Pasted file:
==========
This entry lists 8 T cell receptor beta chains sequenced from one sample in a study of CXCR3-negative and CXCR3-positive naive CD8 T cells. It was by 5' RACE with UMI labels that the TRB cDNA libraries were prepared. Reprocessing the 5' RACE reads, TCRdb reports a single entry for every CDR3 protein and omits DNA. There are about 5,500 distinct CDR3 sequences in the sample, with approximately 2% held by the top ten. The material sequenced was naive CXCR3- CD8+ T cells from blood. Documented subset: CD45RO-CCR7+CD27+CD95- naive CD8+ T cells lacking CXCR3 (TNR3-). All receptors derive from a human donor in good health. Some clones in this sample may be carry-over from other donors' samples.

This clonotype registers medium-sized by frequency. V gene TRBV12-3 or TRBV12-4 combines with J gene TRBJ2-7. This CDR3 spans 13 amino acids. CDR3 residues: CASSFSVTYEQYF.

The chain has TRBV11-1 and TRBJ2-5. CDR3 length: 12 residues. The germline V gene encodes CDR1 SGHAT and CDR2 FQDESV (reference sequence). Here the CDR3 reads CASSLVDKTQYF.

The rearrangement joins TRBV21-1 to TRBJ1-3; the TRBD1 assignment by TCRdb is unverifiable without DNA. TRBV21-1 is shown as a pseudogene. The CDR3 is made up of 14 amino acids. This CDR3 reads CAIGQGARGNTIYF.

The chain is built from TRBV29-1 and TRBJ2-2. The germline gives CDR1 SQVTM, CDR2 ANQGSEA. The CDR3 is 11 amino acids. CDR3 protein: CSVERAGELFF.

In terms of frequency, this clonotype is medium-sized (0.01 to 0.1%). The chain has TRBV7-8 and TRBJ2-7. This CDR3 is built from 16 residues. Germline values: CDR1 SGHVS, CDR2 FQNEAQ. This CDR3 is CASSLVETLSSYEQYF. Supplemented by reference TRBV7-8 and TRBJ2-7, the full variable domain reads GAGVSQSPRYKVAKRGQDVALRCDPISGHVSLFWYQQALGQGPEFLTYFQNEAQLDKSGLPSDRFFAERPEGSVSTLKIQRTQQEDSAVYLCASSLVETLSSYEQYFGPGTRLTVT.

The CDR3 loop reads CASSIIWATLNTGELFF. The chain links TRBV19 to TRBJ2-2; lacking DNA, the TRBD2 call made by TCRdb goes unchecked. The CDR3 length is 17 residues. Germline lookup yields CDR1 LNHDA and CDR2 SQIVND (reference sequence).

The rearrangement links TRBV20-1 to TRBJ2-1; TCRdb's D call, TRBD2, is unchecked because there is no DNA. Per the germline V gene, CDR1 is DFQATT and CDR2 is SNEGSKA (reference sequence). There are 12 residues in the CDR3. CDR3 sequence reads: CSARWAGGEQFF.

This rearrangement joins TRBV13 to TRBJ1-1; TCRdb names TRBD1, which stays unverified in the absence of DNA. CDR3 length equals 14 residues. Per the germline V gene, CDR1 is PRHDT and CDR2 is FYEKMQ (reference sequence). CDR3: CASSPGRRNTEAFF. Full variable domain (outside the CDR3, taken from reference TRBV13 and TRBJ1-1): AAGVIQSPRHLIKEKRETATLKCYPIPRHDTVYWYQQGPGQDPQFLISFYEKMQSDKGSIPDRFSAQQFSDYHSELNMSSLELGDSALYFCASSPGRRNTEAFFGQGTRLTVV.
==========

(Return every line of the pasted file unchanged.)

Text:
This entry lists 8 T cell receptor beta chains sequenced from one sample in a study of CXCR3-negative and CXCR3-positive naive CD8 T cells. It was by 5' RACE with UMI labels that the TRB cDNA libraries were prepared. Reprocessing the 5' RACE reads, TCRdb reports a single entry for every CDR3 protein and omits DNA. There are about 5,500 distinct CDR3 sequences in the sample, with approximately 2% held by the top ten. The material sequenced was naive CXCR3- CD8+ T cells from blood. Documented subset: CD45RO-CCR7+CD27+CD95- naive CD8+ T cells lacking CXCR3 (TNR3-). All receptors derive from a human donor in good health. Some clones in this sample may be carry-over from other donors' samples.

This clonotype registers medium-sized by frequency. V gene TRBV12-3 or TRBV12-4 combines with J gene TRBJ2-7. This CDR3 spans 13 amino acids. CDR3 residues: CASSFSVTYEQYF.

The chain has TRBV11-1 and TRBJ2-5. CDR3 length: 12 residues. The germline V gene encodes CDR1 SGHAT and CDR2 FQDESV (reference sequence). Here the CDR3 reads CASSLVDKTQYF.

The rearrangement joins TRBV21-1 to TRBJ1-3; the TRBD1 assignment by TCRdb is unverifiable without DNA. TRBV21-1 is shown as a pseudogene. The CDR3 is made up of 14 amino acids. This CDR3 reads CAIGQGARGNTIYF.

The chain is built from TRBV29-1 and TRBJ2-2. The germline gives CDR1 SQVTM, CDR2 ANQGSEA. The CDR3 is 11 amino acids. CDR3 protein: CSVERAGELFF.

In terms of frequency, this clonotype is medium-sized (0.01 to 0.1%). The chain has TRBV7-8 and TRBJ2-7. This CDR3 is built from 16 residues. Germline values: CDR1 SGHVS, CDR2 FQNEAQ. This CDR3 is CASSLVETLSSYEQYF. Supplemented by reference TRBV7-8 and TRBJ2-7, the full variable domain reads GAGVSQSPRYKVAKRGQDVALRCDPISGHVSLFWYQQALGQGPEFLTYFQNEAQLDKSGLPSDRFFAERPEGSVSTLKIQRTQQEDSAVYLCASSLVETLSSYEQYFGPGTRLTVT.

The CDR3 loop reads CASSIIWATLNTGELFF. The chain links TRBV19 to TRBJ2-2; lacking DNA, the TRBD2 call made by TCRdb goes unchecked. The CDR3 length is 17 residues. Germline lookup yields CDR1 LNHDA and CDR2 SQIVND (reference sequence).

The rearrangement links TRBV20-1 to TRBJ2-1; TCRdb's D call, TRBD2, is unchecked because there is no DNA. Per the germline V gene, CDR1 is DFQATT and CDR2 is SNEGSKA (reference sequence). There are 12 residues in the CDR3. CDR3 sequence reads: CSARWAGGEQFF.

This rearrangement joins TRBV13 to TRBJ1-1; TCRdb names TRBD1, which stays unverified in the absence of DNA. CDR3 length equals 14 residues. Per the germline V gene, CDR1 is PRHDT and CDR2 is FYEKMQ (reference sequence). CDR3: CASSPGRRNTEAFF. Full variable domain (outside the CDR3, taken from reference TRBV13 and TRBJ1-1): AAGVIQSPRHLIKEKRETATLKCYPIPRHDTVYWYQQGPGQDPQFLISFYEKMQSDKGSIPDRFSAQQFSDYHSELNMSSLELGDSALYFCASSPGRRNTEAFFGQGTRLTVV.